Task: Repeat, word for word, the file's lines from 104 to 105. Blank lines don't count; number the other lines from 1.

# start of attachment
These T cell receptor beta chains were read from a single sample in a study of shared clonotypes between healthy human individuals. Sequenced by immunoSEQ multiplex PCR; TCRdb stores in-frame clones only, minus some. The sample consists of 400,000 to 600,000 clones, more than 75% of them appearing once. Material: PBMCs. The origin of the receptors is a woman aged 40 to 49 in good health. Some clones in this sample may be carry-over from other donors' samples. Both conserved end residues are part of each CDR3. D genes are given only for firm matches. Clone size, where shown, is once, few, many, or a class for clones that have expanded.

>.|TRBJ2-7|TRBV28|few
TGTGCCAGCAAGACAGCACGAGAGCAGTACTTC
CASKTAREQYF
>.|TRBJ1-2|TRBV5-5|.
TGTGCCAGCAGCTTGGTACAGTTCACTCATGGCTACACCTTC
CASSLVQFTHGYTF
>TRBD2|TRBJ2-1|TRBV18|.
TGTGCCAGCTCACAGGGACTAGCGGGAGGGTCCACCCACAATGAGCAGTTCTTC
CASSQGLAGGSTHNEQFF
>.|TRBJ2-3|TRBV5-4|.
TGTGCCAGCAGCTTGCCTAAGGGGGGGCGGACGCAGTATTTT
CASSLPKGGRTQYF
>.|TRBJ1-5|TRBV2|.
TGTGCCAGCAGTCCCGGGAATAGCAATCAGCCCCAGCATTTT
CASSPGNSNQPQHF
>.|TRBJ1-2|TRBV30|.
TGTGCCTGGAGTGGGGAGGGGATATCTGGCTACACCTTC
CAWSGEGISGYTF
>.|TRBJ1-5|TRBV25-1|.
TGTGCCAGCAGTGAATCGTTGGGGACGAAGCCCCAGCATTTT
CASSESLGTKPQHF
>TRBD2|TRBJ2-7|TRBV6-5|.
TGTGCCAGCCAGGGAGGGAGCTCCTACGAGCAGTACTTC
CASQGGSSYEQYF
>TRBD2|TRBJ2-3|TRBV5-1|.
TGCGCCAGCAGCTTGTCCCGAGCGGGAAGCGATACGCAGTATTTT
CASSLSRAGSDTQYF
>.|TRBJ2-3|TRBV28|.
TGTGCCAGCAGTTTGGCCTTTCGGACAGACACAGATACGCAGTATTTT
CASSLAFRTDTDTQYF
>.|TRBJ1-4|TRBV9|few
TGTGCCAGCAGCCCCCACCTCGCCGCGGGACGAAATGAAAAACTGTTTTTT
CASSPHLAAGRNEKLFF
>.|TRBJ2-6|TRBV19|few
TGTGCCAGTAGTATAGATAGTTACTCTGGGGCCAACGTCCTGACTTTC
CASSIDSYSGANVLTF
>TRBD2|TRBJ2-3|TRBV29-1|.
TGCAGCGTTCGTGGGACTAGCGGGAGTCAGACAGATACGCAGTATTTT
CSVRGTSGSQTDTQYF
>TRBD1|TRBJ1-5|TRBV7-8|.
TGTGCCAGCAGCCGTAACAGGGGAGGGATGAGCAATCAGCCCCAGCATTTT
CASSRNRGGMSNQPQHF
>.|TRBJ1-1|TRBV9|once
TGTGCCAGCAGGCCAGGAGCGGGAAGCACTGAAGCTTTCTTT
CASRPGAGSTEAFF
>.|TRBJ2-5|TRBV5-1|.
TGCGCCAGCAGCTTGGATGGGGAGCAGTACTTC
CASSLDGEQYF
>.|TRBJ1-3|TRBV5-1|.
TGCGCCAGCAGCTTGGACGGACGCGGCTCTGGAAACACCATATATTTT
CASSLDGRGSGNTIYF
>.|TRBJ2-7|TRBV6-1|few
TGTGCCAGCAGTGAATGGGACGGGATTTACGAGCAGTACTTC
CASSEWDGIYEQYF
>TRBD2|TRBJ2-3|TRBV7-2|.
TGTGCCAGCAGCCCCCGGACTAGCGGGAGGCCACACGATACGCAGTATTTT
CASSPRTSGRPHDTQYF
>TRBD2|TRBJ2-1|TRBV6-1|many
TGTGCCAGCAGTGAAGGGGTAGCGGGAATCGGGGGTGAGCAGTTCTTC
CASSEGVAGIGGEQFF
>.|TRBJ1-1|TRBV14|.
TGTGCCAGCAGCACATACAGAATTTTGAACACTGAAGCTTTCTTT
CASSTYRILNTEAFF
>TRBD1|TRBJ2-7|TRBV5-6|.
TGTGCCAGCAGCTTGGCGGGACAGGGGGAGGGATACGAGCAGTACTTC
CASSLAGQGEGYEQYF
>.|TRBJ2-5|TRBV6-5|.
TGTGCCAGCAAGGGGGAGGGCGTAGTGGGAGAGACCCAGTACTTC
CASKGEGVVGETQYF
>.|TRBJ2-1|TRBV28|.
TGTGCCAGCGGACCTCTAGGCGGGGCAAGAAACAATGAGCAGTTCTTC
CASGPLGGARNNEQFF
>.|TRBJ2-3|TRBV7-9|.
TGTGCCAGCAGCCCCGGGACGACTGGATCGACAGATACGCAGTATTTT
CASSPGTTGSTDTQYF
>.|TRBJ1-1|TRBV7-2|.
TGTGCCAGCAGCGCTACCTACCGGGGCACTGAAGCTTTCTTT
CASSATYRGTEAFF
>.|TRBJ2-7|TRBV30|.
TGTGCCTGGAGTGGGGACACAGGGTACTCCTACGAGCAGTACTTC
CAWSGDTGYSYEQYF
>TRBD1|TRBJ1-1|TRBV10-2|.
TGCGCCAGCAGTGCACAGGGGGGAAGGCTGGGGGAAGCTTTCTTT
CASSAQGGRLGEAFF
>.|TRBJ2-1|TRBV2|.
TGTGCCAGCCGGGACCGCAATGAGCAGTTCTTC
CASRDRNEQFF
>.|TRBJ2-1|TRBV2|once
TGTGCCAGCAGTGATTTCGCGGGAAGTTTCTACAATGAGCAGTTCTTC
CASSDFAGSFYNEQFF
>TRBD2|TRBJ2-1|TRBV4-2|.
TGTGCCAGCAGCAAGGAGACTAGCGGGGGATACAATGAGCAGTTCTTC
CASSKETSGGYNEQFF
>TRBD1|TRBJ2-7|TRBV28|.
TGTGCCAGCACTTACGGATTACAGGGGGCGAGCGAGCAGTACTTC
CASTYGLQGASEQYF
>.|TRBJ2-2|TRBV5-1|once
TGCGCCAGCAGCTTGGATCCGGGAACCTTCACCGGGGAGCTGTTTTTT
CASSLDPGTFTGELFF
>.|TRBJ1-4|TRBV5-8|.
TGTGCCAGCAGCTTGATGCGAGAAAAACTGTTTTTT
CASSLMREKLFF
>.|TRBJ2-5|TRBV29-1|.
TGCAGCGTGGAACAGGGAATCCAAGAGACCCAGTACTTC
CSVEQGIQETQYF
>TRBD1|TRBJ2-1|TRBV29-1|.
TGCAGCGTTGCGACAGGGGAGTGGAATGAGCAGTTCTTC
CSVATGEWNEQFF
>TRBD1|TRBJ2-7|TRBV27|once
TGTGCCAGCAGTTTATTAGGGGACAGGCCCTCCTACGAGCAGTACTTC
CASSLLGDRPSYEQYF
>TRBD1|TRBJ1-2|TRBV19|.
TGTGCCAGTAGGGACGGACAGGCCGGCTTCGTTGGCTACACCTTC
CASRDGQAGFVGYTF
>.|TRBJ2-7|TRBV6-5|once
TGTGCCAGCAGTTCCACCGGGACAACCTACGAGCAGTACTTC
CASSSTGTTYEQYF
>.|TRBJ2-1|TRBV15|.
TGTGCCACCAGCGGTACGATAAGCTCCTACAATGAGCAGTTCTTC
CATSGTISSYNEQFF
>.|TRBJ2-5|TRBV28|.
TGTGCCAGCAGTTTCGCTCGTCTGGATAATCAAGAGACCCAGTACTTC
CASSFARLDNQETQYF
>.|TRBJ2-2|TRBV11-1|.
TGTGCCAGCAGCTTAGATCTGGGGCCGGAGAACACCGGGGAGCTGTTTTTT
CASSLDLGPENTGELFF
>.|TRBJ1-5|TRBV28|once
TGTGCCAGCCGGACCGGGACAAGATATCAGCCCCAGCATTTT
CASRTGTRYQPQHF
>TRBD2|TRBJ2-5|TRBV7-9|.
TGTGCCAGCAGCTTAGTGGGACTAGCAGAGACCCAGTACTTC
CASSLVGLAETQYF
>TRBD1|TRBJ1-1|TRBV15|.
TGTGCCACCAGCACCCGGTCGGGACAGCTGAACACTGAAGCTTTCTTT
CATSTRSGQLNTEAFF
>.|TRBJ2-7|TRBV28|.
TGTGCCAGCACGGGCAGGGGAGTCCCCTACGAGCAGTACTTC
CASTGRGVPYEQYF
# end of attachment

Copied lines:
>.|TRBJ2-5|TRBV29-1|.
TGCAGCGTGGAACAGGGAATCCAAGAGACCCAGTACTTC